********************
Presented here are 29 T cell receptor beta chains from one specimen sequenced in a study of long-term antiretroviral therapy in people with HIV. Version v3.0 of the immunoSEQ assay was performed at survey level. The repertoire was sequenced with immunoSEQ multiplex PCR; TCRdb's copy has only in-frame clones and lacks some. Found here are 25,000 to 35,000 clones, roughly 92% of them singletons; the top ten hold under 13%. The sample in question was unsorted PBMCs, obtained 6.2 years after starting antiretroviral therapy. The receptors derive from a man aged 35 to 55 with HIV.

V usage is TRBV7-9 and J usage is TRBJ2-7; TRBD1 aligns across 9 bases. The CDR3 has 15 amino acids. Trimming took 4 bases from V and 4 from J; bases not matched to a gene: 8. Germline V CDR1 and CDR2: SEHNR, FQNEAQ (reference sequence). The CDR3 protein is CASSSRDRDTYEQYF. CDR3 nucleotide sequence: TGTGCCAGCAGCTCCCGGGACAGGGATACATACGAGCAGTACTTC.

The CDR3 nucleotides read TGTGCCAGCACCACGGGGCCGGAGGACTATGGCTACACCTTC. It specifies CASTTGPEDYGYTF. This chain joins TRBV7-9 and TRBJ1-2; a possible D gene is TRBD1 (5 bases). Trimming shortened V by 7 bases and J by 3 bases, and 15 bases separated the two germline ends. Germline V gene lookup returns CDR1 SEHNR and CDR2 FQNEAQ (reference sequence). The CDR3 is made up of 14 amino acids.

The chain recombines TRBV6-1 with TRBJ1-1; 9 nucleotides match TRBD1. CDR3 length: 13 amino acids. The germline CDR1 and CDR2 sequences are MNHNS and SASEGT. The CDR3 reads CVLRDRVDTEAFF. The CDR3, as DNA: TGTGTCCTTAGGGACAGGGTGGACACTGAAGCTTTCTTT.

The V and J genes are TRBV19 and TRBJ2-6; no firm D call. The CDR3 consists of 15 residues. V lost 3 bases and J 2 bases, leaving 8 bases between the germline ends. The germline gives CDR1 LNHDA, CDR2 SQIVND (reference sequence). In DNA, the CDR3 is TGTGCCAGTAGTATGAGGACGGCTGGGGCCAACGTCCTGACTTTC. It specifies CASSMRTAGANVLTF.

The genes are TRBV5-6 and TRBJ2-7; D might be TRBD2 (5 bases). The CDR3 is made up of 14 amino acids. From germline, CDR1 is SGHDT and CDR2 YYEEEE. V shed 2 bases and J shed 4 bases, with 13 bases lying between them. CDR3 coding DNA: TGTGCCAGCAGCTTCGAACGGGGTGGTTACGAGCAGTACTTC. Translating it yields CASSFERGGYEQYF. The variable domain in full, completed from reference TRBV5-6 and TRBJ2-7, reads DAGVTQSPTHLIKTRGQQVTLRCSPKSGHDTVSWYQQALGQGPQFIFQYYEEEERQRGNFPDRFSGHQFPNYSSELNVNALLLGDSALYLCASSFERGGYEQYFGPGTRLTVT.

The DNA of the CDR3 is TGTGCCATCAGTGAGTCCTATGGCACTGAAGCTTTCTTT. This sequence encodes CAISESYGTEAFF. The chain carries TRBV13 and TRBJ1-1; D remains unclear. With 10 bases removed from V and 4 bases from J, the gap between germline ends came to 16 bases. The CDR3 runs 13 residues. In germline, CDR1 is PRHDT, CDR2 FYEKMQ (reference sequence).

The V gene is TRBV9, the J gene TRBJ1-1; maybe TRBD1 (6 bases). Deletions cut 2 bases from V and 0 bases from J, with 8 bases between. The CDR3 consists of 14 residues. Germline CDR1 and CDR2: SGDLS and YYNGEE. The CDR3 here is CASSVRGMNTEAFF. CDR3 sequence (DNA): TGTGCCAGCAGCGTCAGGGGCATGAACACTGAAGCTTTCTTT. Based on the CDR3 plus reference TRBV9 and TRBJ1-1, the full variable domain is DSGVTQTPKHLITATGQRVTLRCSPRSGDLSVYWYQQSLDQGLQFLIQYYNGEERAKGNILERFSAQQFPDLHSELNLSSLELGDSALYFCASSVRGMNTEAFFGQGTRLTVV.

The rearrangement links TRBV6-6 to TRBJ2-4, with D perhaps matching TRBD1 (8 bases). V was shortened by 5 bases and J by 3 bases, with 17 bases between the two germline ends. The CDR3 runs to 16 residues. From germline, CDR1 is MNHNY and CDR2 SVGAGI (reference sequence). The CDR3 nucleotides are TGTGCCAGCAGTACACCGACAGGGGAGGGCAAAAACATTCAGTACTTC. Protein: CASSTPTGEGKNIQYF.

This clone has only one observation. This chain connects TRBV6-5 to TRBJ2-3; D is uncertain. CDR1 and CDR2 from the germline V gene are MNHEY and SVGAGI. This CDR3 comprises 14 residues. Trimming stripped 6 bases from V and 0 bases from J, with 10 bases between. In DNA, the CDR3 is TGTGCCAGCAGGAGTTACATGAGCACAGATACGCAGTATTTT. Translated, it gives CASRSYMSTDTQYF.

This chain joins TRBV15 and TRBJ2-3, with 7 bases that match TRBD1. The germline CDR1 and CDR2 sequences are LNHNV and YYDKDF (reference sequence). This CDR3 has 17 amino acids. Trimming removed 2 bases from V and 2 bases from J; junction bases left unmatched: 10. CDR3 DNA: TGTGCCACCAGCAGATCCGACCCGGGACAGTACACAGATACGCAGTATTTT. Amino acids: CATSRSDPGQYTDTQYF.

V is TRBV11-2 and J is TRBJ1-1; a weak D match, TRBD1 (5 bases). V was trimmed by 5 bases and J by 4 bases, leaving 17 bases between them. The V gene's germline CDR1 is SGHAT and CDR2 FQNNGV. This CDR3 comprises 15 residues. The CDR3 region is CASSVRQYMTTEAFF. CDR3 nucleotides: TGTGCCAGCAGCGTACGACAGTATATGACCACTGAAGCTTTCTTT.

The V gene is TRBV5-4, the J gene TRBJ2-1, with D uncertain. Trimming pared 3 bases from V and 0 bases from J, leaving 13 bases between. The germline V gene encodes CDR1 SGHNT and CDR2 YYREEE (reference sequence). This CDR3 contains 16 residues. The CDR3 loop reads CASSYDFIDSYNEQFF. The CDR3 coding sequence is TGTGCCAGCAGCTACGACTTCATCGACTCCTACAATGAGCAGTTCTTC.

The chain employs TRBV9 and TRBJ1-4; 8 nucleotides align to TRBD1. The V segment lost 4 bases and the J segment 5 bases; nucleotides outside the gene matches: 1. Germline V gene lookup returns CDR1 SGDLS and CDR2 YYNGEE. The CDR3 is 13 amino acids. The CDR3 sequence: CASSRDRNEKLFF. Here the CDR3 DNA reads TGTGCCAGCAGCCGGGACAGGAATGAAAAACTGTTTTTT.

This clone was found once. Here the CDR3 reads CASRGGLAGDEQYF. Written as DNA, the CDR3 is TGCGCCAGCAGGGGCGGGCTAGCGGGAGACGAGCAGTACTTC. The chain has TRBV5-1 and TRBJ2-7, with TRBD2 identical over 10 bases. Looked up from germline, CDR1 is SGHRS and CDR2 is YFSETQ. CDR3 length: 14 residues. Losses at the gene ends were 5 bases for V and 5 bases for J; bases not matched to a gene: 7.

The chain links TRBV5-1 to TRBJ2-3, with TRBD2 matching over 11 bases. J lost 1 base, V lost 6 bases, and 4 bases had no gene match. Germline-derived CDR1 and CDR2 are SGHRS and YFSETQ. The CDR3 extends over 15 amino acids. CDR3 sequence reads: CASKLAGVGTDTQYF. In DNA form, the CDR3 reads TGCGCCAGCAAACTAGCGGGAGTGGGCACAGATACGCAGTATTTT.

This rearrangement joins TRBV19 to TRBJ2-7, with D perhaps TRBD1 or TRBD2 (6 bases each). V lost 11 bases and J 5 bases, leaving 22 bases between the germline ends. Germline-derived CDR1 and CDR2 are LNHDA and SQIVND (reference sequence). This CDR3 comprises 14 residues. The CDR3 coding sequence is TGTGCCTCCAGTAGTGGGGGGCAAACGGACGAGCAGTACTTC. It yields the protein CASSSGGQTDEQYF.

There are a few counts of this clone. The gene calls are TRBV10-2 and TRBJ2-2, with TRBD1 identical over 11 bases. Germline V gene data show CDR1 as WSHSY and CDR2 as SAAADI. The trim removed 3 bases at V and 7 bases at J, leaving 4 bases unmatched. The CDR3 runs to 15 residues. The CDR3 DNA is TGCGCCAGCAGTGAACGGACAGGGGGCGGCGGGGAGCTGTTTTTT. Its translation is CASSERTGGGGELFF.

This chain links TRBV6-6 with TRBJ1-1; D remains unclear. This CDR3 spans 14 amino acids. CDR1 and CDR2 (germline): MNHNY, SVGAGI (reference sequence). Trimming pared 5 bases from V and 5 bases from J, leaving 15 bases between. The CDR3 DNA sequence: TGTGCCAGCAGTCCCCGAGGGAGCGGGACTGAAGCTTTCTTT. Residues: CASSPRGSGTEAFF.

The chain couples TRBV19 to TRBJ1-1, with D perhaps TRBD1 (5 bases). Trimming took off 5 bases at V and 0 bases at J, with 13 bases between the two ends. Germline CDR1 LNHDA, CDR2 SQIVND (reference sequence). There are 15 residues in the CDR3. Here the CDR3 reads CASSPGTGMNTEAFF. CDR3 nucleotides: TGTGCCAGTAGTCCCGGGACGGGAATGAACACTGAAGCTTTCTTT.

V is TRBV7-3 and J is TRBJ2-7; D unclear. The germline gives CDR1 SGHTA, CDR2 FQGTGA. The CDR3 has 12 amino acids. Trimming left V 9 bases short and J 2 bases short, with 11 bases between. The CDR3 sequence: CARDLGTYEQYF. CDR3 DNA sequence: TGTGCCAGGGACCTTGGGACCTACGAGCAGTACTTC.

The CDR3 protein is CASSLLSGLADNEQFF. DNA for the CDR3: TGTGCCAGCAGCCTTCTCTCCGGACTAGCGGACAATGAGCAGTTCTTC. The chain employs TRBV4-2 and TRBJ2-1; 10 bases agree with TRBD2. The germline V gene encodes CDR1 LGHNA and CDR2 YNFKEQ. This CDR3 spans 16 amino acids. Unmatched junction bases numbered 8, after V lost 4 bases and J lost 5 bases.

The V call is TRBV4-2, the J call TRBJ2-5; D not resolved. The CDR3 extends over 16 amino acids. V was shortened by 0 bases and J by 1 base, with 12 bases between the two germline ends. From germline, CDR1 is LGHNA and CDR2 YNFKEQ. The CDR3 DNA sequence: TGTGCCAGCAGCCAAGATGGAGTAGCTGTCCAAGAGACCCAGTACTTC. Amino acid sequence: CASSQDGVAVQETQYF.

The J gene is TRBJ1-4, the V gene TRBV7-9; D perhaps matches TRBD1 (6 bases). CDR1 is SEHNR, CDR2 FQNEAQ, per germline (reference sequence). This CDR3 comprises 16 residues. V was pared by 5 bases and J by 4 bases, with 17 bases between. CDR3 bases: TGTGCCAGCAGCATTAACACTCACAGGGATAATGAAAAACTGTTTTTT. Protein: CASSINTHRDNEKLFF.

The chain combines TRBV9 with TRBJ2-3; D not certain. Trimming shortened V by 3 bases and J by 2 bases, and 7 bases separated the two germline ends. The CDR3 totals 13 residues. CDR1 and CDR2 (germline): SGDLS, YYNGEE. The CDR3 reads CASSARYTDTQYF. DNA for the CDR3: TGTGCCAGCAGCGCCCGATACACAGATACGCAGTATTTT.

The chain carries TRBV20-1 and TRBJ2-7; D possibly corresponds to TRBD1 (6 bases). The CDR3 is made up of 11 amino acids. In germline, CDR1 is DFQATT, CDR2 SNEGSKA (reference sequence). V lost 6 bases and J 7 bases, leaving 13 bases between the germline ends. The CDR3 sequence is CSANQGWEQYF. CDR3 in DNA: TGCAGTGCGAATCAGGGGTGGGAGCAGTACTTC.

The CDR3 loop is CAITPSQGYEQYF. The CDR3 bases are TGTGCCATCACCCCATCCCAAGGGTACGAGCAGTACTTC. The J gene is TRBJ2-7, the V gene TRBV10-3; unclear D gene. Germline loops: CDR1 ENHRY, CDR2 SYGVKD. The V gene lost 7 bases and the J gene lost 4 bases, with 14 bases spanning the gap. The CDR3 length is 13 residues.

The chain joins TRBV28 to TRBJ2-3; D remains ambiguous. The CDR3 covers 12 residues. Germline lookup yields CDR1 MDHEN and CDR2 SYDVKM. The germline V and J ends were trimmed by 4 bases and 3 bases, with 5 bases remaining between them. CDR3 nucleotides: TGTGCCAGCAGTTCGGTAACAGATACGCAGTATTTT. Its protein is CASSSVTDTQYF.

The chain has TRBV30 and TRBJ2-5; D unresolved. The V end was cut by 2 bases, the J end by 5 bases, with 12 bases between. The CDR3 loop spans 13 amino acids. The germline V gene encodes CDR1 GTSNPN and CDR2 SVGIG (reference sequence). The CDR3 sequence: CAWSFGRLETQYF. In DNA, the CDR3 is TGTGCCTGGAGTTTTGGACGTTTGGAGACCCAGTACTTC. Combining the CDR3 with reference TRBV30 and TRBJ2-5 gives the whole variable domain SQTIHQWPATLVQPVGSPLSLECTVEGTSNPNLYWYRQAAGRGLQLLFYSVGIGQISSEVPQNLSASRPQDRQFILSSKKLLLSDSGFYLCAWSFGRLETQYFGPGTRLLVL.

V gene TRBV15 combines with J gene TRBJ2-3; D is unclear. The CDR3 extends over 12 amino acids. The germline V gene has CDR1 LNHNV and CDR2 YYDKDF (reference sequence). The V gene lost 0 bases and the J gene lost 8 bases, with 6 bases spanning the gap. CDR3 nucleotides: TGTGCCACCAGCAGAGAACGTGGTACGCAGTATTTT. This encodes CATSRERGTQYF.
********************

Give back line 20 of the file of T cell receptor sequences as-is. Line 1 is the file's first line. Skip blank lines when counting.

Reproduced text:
The chain couples TRBV19 to TRBJ1-1, with D perhaps TRBD1 (5 bases). Trimming took off 5 bases at V and 0 bases at J, with 13 bases between the two ends. Germline CDR1 LNHDA, CDR2 SQIVND (reference sequence). There are 15 residues in the CDR3. Here the CDR3 reads CASSPGTGMNTEAFF. CDR3 nucleotides: TGTGCCAGTAGTCCCGGGACGGGAATGAACACTGAAGCTTTCTTT.